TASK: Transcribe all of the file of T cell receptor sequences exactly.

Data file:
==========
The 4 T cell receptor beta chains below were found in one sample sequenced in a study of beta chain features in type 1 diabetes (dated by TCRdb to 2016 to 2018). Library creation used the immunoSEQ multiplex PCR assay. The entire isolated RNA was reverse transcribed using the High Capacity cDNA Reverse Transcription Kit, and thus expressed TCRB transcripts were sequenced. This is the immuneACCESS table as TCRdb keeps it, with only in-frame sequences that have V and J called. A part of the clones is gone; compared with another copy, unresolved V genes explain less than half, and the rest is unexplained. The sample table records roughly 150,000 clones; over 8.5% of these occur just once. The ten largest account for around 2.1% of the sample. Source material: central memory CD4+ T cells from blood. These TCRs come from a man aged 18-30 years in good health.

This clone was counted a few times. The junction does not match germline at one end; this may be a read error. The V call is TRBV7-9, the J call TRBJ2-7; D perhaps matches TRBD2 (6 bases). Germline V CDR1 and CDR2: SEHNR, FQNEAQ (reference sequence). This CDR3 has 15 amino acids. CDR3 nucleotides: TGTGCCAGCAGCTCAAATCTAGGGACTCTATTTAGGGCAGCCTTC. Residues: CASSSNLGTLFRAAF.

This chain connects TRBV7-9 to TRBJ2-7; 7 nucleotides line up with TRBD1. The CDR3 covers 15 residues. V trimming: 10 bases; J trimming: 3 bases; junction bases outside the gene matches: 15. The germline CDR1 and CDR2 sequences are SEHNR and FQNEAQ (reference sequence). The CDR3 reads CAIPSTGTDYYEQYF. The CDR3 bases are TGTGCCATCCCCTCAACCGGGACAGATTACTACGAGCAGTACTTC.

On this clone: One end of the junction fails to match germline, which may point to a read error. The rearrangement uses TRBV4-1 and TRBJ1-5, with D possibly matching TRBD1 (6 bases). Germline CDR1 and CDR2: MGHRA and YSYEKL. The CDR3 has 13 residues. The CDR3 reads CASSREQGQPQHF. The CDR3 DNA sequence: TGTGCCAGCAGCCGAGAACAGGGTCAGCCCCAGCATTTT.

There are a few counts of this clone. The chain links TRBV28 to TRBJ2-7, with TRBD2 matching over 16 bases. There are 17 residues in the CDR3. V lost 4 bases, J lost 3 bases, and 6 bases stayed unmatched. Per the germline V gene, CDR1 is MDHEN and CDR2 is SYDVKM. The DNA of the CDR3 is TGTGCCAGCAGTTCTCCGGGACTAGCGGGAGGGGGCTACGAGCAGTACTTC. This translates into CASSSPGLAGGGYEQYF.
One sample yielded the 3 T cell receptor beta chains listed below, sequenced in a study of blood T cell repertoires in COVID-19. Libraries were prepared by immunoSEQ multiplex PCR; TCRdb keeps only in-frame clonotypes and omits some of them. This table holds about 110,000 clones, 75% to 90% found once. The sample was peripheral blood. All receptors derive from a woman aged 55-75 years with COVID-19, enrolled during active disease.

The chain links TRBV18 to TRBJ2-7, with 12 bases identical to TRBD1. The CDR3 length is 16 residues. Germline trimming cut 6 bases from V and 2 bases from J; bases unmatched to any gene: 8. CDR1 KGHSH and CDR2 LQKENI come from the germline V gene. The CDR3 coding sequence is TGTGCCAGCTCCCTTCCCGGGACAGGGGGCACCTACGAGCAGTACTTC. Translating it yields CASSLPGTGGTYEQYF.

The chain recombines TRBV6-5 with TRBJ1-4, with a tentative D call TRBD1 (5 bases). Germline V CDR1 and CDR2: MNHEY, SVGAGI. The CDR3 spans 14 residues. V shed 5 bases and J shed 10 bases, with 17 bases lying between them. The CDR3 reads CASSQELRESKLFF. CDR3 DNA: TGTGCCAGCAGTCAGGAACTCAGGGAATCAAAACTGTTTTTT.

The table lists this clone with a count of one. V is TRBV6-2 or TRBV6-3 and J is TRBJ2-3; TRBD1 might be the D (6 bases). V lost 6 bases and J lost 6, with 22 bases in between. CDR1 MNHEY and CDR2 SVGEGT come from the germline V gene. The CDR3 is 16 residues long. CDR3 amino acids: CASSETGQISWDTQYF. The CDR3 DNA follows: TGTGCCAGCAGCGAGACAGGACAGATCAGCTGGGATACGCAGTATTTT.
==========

The 4 T cell receptor beta chains below were found in one sample sequenced in a study of beta chain features in type 1 diabetes (dated by TCRdb to 2016 to 2018). Library creation used the immunoSEQ multiplex PCR assay. The entire isolated RNA was reverse transcribed using the High Capacity cDNA Reverse Transcription Kit, and thus expressed TCRB transcripts were sequenced. This is the immuneACCESS table as TCRdb keeps it, with only in-frame sequences that have V and J called. A part of the clones is gone; compared with another copy, unresolved V genes explain less than half, and the rest is unexplained. The sample table records roughly 150,000 clones; over 8.5% of these occur just once. The ten largest account for around 2.1% of the sample. Source material: central memory CD4+ T cells from blood. These TCRs come from a man aged 18-30 years in good health.

This clone was counted a few times. The junction does not match germline at one end; this may be a read error. The V call is TRBV7-9, the J call TRBJ2-7; D perhaps matches TRBD2 (6 bases). Germline V CDR1 and CDR2: SEHNR, FQNEAQ (reference sequence). This CDR3 has 15 amino acids. CDR3 nucleotides: TGTGCCAGCAGCTCAAATCTAGGGACTCTATTTAGGGCAGCCTTC. Residues: CASSSNLGTLFRAAF.

This chain connects TRBV7-9 to TRBJ2-7; 7 nucleotides line up with TRBD1. The CDR3 covers 15 residues. V trimming: 10 bases; J trimming: 3 bases; junction bases outside the gene matches: 15. The germline CDR1 and CDR2 sequences are SEHNR and FQNEAQ (reference sequence). The CDR3 reads CAIPSTGTDYYEQYF. The CDR3 bases are TGTGCCATCCCCTCAACCGGGACAGATTACTACGAGCAGTACTTC.

On this clone: One end of the junction fails to match germline, which may point to a read error. The rearrangement uses TRBV4-1 and TRBJ1-5, with D possibly matching TRBD1 (6 bases). Germline CDR1 and CDR2: MGHRA and YSYEKL. The CDR3 has 13 residues. The CDR3 reads CASSREQGQPQHF. The CDR3 DNA sequence: TGTGCCAGCAGCCGAGAACAGGGTCAGCCCCAGCATTTT.

There are a few counts of this clone. The chain links TRBV28 to TRBJ2-7, with TRBD2 matching over 16 bases. There are 17 residues in the CDR3. V lost 4 bases, J lost 3 bases, and 6 bases stayed unmatched. Per the germline V gene, CDR1 is MDHEN and CDR2 is SYDVKM. The DNA of the CDR3 is TGTGCCAGCAGTTCTCCGGGACTAGCGGGAGGGGGCTACGAGCAGTACTTC. This translates into CASSSPGLAGGGYEQYF.
One sample yielded the 3 T cell receptor beta chains listed below, sequenced in a study of blood T cell repertoires in COVID-19. Libraries were prepared by immunoSEQ multiplex PCR; TCRdb keeps only in-frame clonotypes and omits some of them. This table holds about 110,000 clones, 75% to 90% found once. The sample was peripheral blood. All receptors derive from a woman aged 55-75 years with COVID-19, enrolled during active disease.

The chain links TRBV18 to TRBJ2-7, with 12 bases identical to TRBD1. The CDR3 length is 16 residues. Germline trimming cut 6 bases from V and 2 bases from J; bases unmatched to any gene: 8. CDR1 KGHSH and CDR2 LQKENI come from the germline V gene. The CDR3 coding sequence is TGTGCCAGCTCCCTTCCCGGGACAGGGGGCACCTACGAGCAGTACTTC. Translating it yields CASSLPGTGGTYEQYF.

The chain recombines TRBV6-5 with TRBJ1-4, with a tentative D call TRBD1 (5 bases). Germline V CDR1 and CDR2: MNHEY, SVGAGI. The CDR3 spans 14 residues. V shed 5 bases and J shed 10 bases, with 17 bases lying between them. The CDR3 reads CASSQELRESKLFF. CDR3 DNA: TGTGCCAGCAGTCAGGAACTCAGGGAATCAAAACTGTTTTTT.

The table lists this clone with a count of one. V is TRBV6-2 or TRBV6-3 and J is TRBJ2-3; TRBD1 might be the D (6 bases). V lost 6 bases and J lost 6, with 22 bases in between. CDR1 MNHEY and CDR2 SVGEGT come from the germline V gene. The CDR3 is 16 residues long. CDR3 amino acids: CASSETGQISWDTQYF. The CDR3 DNA follows: TGTGCCAGCAGCGAGACAGGACAGATCAGCTGGGATACGCAGTATTTT.